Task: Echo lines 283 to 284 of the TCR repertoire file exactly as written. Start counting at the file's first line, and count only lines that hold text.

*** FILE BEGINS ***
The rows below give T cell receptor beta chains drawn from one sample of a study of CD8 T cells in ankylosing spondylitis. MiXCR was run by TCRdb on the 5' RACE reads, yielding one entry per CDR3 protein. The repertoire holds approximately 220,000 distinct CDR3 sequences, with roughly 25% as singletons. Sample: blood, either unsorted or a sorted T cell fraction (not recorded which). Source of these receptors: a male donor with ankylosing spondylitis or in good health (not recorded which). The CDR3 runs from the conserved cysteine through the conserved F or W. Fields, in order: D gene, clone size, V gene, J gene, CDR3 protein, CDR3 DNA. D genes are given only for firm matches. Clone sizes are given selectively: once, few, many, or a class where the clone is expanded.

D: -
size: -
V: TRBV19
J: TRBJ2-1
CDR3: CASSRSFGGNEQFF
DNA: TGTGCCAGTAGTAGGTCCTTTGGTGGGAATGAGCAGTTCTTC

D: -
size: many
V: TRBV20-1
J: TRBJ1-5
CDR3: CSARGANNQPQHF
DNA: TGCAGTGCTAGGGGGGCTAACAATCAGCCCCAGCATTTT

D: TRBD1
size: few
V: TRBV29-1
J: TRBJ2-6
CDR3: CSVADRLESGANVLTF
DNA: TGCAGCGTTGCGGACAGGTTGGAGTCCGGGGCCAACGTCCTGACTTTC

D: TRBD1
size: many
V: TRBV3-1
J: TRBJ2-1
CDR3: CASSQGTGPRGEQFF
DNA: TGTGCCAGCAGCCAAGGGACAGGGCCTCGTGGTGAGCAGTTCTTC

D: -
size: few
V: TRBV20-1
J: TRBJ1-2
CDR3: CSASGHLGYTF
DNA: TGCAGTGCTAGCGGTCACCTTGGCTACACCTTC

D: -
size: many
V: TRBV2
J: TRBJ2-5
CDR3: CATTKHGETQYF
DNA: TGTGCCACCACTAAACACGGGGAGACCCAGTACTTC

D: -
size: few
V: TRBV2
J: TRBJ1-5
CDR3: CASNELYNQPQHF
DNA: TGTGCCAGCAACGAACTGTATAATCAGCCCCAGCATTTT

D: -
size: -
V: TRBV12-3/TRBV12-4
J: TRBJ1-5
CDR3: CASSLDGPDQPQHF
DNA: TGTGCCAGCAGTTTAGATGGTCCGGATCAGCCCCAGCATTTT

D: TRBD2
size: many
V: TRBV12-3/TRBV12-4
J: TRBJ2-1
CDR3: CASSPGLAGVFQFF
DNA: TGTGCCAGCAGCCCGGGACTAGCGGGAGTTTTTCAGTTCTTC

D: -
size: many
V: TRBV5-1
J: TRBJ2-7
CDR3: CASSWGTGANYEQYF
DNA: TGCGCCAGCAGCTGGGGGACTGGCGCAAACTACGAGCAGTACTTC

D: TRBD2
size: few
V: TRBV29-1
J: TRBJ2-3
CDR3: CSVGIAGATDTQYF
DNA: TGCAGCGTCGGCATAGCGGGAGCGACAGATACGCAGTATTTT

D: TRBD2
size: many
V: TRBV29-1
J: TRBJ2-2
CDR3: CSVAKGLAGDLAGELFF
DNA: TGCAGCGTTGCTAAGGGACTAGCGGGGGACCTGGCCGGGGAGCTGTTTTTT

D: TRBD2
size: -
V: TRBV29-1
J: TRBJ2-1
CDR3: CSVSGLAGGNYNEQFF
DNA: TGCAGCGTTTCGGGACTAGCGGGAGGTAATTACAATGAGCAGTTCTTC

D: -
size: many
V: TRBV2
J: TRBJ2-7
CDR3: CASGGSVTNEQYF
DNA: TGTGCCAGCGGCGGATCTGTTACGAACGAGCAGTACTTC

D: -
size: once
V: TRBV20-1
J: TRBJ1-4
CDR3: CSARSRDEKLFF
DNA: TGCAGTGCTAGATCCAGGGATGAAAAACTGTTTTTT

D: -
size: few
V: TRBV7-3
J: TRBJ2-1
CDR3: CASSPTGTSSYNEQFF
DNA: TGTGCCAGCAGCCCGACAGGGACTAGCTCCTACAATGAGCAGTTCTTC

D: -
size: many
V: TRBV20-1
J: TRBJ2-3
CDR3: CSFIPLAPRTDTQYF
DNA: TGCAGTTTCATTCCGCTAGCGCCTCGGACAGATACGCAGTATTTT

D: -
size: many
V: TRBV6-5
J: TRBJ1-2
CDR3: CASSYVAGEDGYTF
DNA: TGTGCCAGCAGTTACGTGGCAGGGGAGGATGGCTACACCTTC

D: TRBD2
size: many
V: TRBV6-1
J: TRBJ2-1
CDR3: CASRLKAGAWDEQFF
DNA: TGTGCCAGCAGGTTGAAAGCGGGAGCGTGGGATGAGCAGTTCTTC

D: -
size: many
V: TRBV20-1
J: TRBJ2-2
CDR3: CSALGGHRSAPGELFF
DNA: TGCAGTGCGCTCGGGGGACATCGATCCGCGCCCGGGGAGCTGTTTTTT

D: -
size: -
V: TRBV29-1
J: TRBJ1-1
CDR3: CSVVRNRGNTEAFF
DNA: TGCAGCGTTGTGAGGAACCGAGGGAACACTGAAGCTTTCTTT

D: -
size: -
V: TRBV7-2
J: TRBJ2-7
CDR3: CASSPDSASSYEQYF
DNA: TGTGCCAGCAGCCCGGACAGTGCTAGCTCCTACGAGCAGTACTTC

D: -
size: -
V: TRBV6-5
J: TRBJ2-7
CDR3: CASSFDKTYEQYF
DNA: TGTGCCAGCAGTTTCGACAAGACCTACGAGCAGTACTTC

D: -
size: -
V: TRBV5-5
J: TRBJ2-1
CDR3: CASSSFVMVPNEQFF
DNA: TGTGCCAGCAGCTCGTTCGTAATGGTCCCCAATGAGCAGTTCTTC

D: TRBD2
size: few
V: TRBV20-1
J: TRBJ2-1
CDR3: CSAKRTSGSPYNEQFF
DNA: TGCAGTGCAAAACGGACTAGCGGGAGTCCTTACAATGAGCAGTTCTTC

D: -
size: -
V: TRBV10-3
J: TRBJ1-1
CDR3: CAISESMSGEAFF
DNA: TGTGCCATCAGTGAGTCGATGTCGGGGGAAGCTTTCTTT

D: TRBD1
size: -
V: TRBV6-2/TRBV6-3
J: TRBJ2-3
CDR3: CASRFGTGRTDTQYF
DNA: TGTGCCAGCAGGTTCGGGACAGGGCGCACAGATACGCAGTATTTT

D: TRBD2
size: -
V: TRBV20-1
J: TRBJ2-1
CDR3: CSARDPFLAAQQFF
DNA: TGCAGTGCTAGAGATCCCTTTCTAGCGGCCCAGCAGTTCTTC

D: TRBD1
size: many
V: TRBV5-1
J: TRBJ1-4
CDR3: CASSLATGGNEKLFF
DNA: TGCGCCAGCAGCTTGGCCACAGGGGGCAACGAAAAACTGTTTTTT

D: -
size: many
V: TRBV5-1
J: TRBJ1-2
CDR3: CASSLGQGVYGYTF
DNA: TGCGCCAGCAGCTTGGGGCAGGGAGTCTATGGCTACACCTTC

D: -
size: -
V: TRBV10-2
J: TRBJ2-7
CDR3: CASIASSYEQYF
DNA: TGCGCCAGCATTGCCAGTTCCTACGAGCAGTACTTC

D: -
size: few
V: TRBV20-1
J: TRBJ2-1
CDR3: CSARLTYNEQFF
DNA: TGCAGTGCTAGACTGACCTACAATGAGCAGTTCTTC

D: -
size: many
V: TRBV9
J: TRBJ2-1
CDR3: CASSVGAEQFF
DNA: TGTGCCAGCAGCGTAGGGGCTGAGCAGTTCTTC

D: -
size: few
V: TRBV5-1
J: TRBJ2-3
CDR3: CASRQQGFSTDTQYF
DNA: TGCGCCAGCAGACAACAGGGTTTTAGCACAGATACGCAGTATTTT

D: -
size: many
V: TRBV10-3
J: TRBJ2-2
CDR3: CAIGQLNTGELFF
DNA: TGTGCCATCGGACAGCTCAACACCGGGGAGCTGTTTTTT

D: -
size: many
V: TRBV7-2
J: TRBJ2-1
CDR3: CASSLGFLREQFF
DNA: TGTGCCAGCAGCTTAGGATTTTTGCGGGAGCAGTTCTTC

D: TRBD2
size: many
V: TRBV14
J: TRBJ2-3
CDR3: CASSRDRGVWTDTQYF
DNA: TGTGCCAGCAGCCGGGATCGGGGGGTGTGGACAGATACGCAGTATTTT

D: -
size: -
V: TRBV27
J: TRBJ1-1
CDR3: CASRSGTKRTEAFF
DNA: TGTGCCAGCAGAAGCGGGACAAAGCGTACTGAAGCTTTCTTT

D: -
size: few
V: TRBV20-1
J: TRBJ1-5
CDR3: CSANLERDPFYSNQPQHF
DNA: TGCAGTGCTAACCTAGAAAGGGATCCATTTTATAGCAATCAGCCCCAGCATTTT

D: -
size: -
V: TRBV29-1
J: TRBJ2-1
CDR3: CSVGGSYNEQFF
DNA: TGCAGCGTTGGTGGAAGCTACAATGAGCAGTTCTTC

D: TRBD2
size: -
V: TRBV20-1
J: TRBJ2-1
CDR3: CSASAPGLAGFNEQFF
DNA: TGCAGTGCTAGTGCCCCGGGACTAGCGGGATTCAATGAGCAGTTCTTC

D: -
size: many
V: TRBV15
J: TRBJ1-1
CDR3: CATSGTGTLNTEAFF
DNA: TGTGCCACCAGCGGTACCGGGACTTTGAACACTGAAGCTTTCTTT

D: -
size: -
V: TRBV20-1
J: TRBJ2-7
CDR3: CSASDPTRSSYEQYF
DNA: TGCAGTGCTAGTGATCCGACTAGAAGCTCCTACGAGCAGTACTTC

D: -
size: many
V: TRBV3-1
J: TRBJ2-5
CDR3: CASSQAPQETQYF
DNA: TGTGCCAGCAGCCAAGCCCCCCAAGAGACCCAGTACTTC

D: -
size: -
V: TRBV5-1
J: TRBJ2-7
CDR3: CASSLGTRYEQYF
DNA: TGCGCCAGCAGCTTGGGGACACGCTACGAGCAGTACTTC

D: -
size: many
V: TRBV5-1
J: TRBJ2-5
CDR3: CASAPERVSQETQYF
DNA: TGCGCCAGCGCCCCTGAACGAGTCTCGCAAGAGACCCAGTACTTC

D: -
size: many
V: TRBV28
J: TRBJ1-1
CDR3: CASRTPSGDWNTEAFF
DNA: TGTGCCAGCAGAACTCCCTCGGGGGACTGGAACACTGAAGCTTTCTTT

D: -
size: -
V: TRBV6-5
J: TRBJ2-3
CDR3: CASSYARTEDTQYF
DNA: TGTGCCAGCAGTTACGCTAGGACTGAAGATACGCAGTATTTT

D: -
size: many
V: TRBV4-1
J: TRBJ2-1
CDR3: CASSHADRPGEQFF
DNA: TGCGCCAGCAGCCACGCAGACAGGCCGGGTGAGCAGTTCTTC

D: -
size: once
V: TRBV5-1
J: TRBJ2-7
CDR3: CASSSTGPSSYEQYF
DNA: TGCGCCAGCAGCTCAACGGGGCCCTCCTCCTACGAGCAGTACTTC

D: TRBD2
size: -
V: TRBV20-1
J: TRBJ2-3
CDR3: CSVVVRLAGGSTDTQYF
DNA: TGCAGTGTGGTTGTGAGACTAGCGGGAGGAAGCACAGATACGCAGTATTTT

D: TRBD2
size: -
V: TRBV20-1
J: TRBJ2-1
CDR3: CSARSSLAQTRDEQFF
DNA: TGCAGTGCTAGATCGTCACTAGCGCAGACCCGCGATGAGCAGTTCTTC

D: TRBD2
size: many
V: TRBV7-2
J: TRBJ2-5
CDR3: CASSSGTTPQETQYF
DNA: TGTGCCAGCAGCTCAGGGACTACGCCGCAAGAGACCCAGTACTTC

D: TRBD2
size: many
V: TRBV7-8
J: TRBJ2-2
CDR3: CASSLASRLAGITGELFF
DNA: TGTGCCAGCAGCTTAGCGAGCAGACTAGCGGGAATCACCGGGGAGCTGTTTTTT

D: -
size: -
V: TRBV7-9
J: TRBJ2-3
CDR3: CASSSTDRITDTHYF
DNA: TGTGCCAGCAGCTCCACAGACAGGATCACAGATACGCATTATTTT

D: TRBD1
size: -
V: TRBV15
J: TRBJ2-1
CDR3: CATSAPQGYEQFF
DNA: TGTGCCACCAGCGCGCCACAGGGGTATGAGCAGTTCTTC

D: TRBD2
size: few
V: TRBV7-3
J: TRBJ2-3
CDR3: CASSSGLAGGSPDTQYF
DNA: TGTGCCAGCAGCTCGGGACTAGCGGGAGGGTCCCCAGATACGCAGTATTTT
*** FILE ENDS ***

DNA: TGTGCCAGCAGAACTCCCTCGGGGGACTGGAACACTGAAGCTTTCTTT

D: -